Have you lost a loved one? If yes, then you will want to read a recent article in the Des Moines Register titled "Important financial steps to take following a death." The article contains a helpful checklist to help guide you through the matters that will need attention.

Here are some of the initial tasks:

  • Contact family members, friends, and clergy;
  • Make funeral, burial, or cremation arrangements (there may be final wishes detailed in his or her will or estate planning documents);
  • Notify family and friends of final arrangements;
  • Contact the deceased's workplace, union, and professional and volunteer organizations;
  • Talk to your employer about bereavement leave;
  • Place an obituary in the local paper;
  • Notify your Estate Planning Attorney; and
  • Obtain certified copies of the death certificate (needed when applying for benefits and settling the estate).

You should also take a look at your loved one’s financial records to see if you can locate his or her estate planning documents. While you are at it, be sure to collect deeds, insurance policies, titles, marriage certificate (if relevant), birth or adoption certificates of children, and military discharge papers.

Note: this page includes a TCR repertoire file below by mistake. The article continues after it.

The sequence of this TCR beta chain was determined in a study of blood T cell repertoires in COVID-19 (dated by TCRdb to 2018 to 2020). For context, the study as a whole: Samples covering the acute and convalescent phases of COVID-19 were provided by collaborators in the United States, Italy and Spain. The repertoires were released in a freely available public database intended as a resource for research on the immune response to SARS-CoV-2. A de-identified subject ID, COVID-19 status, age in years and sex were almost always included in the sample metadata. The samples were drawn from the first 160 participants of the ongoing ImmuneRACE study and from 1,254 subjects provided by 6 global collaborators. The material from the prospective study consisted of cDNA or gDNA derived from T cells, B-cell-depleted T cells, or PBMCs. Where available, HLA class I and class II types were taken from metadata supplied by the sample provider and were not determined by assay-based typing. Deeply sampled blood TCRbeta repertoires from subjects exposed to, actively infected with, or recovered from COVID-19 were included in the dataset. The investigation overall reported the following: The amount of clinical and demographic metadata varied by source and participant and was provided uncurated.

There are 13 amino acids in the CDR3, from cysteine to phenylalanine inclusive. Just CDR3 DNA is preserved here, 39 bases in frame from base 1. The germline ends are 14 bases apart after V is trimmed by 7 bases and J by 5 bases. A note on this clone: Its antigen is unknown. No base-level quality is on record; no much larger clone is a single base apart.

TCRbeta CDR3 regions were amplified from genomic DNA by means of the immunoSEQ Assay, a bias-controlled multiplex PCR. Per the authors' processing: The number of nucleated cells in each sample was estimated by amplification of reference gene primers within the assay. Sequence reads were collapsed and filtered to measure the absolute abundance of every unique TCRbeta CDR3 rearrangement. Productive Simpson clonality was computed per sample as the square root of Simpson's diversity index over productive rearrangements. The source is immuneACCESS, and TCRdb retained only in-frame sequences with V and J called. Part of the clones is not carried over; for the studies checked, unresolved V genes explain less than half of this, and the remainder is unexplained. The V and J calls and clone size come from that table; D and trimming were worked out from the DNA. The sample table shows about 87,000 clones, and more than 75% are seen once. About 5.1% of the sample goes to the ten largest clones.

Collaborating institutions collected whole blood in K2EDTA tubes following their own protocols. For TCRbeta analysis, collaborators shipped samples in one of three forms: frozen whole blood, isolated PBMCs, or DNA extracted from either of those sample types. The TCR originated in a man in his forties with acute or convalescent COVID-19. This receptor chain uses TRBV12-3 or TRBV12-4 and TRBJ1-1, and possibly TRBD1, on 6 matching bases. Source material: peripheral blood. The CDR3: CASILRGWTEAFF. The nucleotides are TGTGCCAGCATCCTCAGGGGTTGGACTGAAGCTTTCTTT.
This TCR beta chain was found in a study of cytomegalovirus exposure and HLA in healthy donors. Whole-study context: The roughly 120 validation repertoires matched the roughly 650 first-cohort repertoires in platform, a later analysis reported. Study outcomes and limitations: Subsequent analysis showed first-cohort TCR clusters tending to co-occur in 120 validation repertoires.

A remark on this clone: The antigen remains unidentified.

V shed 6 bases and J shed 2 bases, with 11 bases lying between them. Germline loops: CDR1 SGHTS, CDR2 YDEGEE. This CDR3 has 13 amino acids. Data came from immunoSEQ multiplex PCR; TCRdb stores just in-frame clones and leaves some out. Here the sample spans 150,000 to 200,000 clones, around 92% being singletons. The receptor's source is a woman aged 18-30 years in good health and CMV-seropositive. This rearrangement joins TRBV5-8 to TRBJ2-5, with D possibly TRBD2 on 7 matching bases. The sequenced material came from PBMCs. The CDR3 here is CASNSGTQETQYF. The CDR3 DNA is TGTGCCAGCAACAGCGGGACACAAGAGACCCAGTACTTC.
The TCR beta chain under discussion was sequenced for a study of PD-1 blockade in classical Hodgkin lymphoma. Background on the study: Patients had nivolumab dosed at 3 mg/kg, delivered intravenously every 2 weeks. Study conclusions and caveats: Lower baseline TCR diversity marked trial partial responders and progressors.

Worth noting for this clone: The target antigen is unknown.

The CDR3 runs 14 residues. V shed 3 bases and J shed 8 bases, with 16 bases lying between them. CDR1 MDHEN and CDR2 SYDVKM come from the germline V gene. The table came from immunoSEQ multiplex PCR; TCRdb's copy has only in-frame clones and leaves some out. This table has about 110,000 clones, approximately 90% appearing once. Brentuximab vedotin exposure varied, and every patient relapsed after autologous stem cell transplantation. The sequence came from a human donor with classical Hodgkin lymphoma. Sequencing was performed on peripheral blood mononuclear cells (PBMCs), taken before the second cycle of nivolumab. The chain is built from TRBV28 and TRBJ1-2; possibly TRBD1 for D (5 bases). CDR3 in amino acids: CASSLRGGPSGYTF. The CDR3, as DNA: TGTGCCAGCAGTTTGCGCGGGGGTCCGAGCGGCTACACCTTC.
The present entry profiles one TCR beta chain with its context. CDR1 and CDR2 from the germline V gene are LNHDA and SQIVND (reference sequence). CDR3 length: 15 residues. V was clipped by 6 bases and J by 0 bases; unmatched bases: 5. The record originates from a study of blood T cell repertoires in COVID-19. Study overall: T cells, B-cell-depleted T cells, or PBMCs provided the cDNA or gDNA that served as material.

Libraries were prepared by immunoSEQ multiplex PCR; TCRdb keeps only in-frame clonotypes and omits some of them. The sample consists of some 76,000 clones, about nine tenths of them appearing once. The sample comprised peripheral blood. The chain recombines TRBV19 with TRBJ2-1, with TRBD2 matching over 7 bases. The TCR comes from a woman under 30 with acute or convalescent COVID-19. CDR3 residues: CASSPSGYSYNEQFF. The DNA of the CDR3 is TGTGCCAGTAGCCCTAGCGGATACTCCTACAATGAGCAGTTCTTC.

Report the death to the Social Security Administration. If your loved one was receiving benefits via direct deposit, ask the bank to return funds received for the month of death and after that to Social Security. Do not cash any Social Security checks received by mail, and return them ASAP.

The original article recommends making a list of assets and placing safeguards on them to protect any property. See to it that the mortgage and insurance payments are paid while the estate is being settled.

Within one or two months after death, you should meet with your estate planning attorney to determine if probate is required and update your estate planning documents.

These are some very valuable steps to keep in mind when a loved one dies. Read the original article for more information. If you have not organized and planned your own estate, then there is no time like the present.

For more information about estate administration & estate planning, please visit my estate planning website.

Reference: Des Moines Register (August 19, 2014)"Important financial steps to take following a death"